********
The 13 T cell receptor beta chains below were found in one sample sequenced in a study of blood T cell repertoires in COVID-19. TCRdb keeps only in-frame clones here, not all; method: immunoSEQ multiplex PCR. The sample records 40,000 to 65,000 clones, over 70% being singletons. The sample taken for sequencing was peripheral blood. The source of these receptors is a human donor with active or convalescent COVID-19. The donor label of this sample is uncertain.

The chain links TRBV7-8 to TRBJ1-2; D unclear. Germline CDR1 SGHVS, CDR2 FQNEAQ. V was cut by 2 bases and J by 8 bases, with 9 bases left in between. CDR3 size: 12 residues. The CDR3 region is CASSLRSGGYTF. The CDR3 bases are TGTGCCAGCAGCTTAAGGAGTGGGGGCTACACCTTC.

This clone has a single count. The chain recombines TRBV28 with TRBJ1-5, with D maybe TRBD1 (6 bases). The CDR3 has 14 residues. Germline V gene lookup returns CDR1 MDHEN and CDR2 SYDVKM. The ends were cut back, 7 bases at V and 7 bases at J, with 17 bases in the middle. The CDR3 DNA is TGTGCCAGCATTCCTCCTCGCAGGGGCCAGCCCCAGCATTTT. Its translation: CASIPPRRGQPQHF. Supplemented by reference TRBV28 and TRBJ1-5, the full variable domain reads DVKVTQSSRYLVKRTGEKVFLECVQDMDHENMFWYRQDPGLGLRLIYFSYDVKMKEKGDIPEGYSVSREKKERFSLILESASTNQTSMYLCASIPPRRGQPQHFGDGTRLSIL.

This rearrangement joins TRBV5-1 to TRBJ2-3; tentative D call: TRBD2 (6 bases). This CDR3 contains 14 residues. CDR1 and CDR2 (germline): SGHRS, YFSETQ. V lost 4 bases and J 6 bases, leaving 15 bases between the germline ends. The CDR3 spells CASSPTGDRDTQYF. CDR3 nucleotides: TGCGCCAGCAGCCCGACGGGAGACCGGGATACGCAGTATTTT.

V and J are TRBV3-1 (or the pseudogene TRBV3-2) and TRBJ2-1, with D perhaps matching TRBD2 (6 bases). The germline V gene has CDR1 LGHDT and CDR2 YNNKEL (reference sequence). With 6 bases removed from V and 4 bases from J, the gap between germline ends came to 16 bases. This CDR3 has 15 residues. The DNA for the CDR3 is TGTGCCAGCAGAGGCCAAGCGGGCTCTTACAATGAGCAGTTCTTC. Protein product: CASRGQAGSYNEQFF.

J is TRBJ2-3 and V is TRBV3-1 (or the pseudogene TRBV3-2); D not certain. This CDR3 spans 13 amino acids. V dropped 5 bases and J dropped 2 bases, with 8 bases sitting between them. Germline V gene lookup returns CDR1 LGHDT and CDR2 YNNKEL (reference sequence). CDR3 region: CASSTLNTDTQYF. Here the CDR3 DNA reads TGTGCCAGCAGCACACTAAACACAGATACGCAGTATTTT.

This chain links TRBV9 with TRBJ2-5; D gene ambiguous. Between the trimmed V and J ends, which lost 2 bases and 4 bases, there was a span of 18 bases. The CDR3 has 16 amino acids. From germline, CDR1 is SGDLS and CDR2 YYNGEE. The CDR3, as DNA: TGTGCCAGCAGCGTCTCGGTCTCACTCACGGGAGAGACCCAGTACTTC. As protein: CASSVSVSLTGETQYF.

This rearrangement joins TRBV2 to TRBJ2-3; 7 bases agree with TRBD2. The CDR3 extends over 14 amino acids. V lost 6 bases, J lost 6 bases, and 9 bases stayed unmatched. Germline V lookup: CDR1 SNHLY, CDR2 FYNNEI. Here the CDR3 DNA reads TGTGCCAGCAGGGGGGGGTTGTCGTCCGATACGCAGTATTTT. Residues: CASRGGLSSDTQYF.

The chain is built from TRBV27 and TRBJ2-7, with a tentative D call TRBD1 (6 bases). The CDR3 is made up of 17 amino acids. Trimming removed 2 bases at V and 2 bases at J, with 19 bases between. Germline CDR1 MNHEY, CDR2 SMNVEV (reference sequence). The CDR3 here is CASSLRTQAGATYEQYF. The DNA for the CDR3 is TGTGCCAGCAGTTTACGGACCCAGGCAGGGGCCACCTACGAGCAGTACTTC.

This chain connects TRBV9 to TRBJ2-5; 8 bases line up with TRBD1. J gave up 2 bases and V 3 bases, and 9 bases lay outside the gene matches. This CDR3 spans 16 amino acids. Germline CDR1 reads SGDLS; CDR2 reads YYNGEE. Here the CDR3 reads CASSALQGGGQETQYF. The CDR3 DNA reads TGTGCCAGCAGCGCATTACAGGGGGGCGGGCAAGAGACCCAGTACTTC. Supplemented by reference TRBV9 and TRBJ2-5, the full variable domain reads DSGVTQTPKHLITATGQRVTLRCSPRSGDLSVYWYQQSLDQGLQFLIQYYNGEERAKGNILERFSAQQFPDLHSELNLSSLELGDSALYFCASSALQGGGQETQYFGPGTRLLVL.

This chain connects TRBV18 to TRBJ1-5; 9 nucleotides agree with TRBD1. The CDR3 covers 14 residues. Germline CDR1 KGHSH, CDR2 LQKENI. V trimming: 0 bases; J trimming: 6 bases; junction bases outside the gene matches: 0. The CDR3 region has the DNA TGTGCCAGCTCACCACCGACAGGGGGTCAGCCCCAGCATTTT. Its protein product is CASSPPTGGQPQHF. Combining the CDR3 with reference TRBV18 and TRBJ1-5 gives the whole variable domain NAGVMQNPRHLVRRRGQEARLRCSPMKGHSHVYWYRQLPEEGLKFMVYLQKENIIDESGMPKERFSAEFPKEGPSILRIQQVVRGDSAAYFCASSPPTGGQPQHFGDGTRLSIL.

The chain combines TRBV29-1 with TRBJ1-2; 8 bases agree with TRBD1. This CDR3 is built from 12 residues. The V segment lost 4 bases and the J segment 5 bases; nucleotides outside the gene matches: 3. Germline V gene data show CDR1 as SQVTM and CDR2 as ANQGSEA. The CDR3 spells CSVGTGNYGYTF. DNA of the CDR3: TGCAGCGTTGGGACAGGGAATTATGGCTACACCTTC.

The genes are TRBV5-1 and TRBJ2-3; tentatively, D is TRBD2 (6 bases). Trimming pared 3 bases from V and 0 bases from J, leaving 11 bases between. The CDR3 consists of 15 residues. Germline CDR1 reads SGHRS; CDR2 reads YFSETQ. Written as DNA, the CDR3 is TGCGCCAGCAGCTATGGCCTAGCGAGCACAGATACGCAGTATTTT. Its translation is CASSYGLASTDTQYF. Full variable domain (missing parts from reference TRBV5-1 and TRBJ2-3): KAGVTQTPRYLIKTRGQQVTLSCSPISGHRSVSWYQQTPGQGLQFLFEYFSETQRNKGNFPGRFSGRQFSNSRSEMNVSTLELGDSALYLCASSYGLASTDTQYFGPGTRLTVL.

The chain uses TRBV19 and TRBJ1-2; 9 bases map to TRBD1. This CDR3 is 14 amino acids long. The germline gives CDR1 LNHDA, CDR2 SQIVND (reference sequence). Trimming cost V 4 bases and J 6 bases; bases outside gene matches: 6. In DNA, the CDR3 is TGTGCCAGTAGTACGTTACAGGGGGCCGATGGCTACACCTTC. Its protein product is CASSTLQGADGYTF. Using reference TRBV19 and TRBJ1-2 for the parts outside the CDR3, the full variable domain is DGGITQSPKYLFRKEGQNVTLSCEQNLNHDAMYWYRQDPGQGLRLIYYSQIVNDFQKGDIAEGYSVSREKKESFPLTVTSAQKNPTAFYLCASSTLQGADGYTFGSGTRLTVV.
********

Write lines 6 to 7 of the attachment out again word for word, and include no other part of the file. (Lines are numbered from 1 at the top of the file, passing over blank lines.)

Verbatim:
J is TRBJ2-3 and V is TRBV3-1 (or the pseudogene TRBV3-2); D not certain. This CDR3 spans 13 amino acids. V dropped 5 bases and J dropped 2 bases, with 8 bases sitting between them. Germline V gene lookup returns CDR1 LGHDT and CDR2 YNNKEL (reference sequence). CDR3 region: CASSTLNTDTQYF. Here the CDR3 DNA reads TGTGCCAGCAGCACACTAAACACAGATACGCAGTATTTT.

This chain links TRBV9 with TRBJ2-5; D gene ambiguous. Between the trimmed V and J ends, which lost 2 bases and 4 bases, there was a span of 18 bases. The CDR3 has 16 amino acids. From germline, CDR1 is SGDLS and CDR2 YYNGEE. The CDR3, as DNA: TGTGCCAGCAGCGTCTCGGTCTCACTCACGGGAGAGACCCAGTACTTC. As protein: CASSVSVSLTGETQYF.